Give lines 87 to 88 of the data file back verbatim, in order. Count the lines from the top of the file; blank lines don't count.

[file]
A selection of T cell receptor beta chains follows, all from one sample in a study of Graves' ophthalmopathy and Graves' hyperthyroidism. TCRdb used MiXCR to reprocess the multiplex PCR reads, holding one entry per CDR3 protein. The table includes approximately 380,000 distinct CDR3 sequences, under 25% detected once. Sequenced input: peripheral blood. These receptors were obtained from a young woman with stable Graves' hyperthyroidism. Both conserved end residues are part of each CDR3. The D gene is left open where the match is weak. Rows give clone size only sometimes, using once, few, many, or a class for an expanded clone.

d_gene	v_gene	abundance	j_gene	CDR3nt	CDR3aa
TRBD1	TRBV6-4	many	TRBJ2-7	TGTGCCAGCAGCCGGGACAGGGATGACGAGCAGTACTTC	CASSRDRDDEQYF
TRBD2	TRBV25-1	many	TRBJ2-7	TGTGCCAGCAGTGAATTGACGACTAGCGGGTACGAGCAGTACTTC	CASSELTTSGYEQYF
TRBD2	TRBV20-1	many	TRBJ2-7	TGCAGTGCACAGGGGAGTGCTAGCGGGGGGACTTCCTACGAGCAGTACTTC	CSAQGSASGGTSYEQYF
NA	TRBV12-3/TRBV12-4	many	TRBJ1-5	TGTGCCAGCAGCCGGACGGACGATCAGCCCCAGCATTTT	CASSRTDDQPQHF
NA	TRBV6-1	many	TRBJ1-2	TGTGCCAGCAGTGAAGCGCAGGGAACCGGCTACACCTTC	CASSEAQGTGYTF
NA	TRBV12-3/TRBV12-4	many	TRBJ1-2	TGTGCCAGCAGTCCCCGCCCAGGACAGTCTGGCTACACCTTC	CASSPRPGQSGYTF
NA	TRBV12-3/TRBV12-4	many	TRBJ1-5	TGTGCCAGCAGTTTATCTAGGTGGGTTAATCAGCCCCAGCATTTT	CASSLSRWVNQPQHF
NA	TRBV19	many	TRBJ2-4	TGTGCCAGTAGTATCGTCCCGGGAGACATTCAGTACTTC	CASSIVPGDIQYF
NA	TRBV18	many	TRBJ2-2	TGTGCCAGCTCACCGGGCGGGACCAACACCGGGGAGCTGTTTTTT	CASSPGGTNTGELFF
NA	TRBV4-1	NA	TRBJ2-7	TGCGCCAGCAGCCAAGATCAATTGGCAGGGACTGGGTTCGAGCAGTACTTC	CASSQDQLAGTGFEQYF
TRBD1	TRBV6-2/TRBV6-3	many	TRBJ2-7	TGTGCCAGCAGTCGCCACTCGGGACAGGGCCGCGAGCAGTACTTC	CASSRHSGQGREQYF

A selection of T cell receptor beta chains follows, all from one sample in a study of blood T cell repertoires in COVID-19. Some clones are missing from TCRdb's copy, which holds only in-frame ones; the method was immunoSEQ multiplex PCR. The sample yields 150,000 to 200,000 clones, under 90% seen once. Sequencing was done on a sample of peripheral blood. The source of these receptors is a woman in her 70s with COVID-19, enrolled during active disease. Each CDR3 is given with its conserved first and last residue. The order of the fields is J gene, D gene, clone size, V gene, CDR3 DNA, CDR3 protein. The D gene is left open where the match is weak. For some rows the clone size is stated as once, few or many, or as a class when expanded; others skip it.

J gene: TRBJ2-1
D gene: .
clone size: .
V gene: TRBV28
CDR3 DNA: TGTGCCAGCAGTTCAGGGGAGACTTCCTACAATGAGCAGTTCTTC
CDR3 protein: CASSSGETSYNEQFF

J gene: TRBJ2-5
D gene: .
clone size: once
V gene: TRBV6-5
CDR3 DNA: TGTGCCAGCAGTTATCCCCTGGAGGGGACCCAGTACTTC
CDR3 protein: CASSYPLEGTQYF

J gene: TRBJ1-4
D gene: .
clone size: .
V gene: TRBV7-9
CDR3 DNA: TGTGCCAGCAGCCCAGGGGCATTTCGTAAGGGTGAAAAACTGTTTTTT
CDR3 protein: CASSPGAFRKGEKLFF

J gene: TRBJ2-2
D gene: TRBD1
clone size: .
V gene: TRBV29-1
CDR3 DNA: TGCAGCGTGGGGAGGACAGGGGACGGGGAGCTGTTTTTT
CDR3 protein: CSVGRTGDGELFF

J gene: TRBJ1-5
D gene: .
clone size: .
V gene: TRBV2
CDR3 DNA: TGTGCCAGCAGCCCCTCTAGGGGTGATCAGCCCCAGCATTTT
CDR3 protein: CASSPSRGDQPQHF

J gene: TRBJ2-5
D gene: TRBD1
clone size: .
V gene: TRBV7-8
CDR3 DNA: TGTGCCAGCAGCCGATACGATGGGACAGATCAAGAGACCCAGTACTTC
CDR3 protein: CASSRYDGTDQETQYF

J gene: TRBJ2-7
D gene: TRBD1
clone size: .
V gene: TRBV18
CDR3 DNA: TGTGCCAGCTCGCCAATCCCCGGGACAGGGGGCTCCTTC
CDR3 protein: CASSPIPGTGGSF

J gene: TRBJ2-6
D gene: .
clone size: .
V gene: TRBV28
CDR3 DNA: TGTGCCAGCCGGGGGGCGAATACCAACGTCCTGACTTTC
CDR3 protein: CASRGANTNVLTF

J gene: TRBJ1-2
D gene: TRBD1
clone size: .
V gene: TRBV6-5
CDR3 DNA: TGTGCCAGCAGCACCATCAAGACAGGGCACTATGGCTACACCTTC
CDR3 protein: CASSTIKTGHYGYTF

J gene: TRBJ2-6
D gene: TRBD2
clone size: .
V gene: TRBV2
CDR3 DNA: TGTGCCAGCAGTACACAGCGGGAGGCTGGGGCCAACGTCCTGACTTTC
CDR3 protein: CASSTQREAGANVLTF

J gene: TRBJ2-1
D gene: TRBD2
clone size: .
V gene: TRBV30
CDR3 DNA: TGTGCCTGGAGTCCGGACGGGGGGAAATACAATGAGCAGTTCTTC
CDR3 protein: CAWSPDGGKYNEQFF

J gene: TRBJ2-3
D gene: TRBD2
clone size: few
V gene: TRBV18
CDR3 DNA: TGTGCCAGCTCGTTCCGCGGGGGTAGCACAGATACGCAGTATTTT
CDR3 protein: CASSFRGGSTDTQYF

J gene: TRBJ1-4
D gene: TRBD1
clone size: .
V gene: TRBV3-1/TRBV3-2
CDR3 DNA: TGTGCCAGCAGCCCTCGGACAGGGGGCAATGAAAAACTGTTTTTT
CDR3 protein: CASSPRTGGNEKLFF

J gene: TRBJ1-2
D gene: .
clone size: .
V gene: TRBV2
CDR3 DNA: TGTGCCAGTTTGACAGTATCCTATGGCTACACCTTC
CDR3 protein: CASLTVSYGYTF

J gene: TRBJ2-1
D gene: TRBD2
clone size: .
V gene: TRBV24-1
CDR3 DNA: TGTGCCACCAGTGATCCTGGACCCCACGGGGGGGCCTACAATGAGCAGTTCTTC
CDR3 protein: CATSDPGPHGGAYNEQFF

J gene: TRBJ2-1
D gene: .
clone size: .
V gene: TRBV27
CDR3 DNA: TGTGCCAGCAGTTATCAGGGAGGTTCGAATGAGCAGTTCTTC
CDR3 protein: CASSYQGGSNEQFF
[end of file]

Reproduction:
J gene: TRBJ1-4
D gene: TRBD1